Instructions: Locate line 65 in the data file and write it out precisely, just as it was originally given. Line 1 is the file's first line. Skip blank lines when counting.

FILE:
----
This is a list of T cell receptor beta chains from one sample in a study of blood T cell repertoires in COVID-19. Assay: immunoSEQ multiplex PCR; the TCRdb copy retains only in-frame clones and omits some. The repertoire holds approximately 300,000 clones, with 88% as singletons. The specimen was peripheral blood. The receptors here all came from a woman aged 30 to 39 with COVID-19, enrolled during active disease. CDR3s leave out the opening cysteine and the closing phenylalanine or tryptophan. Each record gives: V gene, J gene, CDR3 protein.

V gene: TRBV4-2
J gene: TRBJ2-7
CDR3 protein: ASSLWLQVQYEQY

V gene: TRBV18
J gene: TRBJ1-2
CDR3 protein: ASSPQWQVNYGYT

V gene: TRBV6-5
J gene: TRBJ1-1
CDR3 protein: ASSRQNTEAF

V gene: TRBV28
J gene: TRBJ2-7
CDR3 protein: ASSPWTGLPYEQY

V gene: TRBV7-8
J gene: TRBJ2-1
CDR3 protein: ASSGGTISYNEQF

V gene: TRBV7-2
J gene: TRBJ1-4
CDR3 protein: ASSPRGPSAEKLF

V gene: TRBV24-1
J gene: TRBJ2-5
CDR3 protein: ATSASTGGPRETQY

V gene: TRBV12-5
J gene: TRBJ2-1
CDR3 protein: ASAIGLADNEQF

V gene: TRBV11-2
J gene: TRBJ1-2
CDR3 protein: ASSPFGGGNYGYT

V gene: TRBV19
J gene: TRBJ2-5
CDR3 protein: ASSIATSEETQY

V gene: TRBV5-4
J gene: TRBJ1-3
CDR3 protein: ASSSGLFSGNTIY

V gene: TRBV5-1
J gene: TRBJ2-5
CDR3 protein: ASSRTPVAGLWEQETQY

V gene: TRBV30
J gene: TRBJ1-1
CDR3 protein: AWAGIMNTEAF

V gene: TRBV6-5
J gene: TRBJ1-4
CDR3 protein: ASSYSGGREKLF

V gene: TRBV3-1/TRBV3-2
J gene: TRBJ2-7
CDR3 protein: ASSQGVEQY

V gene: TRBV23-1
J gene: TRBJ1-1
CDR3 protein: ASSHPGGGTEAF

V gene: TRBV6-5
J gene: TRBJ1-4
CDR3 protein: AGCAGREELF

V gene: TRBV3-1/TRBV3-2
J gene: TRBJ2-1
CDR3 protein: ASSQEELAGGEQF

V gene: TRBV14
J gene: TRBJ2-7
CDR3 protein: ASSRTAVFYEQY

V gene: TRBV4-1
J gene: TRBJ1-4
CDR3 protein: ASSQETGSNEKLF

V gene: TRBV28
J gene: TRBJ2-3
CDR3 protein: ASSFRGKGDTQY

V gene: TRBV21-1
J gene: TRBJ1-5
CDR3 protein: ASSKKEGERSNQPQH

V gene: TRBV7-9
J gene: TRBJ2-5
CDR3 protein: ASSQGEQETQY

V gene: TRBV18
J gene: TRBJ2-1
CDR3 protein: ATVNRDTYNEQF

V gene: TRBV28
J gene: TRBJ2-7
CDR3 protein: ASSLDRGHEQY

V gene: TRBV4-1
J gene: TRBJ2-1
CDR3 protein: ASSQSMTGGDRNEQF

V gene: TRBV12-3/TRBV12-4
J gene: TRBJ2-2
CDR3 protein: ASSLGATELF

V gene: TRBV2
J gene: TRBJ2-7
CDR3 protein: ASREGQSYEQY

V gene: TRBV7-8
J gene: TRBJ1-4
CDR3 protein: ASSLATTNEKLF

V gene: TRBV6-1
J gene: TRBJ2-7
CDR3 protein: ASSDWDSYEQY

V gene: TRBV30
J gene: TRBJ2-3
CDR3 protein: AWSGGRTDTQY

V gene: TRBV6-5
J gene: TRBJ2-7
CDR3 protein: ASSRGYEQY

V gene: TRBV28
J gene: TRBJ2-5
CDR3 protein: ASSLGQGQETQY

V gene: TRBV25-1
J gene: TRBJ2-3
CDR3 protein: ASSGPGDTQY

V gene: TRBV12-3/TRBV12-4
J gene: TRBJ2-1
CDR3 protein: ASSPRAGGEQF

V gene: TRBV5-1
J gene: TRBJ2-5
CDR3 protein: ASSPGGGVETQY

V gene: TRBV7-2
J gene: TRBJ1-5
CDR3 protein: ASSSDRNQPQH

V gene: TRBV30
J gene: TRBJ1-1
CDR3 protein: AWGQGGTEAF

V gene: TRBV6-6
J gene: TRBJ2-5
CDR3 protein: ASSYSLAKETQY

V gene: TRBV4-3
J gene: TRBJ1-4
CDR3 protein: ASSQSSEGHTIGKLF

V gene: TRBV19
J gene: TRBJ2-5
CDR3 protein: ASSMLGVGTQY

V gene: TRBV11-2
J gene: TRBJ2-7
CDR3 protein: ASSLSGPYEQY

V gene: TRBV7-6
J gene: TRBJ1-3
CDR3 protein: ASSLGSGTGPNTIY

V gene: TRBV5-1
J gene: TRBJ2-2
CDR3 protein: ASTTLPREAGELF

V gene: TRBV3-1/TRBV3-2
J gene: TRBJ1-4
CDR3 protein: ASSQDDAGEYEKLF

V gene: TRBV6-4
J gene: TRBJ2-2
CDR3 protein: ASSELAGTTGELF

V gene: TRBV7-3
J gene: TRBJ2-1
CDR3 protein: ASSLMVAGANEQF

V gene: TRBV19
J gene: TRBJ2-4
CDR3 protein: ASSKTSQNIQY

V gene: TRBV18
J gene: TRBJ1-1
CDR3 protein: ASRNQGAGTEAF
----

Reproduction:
V gene: TRBV21-1